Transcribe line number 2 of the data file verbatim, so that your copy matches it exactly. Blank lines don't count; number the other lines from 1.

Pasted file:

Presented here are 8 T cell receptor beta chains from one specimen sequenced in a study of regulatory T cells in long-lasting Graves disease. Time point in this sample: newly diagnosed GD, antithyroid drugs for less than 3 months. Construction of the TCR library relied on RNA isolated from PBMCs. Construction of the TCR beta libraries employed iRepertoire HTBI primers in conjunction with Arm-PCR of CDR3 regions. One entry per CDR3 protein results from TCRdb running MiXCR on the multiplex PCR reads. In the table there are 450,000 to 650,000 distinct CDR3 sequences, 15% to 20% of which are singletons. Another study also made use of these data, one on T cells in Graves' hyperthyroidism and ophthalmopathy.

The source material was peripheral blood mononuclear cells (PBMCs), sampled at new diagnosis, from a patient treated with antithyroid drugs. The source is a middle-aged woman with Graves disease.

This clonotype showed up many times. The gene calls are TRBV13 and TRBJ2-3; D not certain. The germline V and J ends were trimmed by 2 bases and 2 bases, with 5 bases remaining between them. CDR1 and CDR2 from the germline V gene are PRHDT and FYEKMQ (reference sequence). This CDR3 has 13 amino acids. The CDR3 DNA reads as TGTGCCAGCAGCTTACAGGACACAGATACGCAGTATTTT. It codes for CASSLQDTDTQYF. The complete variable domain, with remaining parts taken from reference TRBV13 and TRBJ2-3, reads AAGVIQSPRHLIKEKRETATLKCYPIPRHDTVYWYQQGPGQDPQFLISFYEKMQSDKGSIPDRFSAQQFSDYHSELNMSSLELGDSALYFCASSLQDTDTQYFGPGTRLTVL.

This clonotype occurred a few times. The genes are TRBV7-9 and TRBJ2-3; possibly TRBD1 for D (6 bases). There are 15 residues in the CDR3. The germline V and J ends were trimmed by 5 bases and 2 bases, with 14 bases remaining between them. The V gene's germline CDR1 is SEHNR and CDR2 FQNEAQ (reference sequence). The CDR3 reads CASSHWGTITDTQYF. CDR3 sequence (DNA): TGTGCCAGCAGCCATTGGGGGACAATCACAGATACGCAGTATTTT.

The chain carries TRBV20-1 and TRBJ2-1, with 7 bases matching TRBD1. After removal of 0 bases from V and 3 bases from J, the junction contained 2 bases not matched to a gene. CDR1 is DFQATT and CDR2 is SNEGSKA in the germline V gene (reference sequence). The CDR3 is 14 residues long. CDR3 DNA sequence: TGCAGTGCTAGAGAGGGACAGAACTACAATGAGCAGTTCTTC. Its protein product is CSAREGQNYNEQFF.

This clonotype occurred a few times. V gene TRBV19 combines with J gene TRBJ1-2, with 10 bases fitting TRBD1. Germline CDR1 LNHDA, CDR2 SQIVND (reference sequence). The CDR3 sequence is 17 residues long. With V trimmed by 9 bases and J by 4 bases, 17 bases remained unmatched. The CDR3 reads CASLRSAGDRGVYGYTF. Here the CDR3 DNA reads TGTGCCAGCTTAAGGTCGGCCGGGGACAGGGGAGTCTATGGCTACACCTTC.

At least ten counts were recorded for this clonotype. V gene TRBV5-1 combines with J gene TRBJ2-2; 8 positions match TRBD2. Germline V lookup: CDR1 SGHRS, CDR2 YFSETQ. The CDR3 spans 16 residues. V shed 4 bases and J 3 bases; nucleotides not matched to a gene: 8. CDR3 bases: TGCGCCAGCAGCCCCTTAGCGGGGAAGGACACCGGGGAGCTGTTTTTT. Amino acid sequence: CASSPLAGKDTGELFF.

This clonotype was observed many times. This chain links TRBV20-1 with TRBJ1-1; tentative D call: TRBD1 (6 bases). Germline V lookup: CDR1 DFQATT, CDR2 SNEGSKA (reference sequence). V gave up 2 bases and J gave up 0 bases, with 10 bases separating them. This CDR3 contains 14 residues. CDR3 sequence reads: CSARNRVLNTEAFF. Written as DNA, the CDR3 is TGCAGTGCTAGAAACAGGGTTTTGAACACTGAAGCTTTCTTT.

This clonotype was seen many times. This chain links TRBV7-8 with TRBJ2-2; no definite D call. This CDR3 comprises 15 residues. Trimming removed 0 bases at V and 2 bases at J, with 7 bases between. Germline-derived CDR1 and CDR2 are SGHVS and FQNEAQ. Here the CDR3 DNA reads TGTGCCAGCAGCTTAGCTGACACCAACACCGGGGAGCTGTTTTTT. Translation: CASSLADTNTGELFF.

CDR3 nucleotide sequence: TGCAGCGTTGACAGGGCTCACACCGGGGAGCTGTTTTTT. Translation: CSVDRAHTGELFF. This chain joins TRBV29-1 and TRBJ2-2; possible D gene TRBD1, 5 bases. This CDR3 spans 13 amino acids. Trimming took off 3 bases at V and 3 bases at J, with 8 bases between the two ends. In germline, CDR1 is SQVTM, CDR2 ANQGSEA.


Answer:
The source material was peripheral blood mononuclear cells (PBMCs), sampled at new diagnosis, from a patient treated with antithyroid drugs. The source is a middle-aged woman with Graves disease.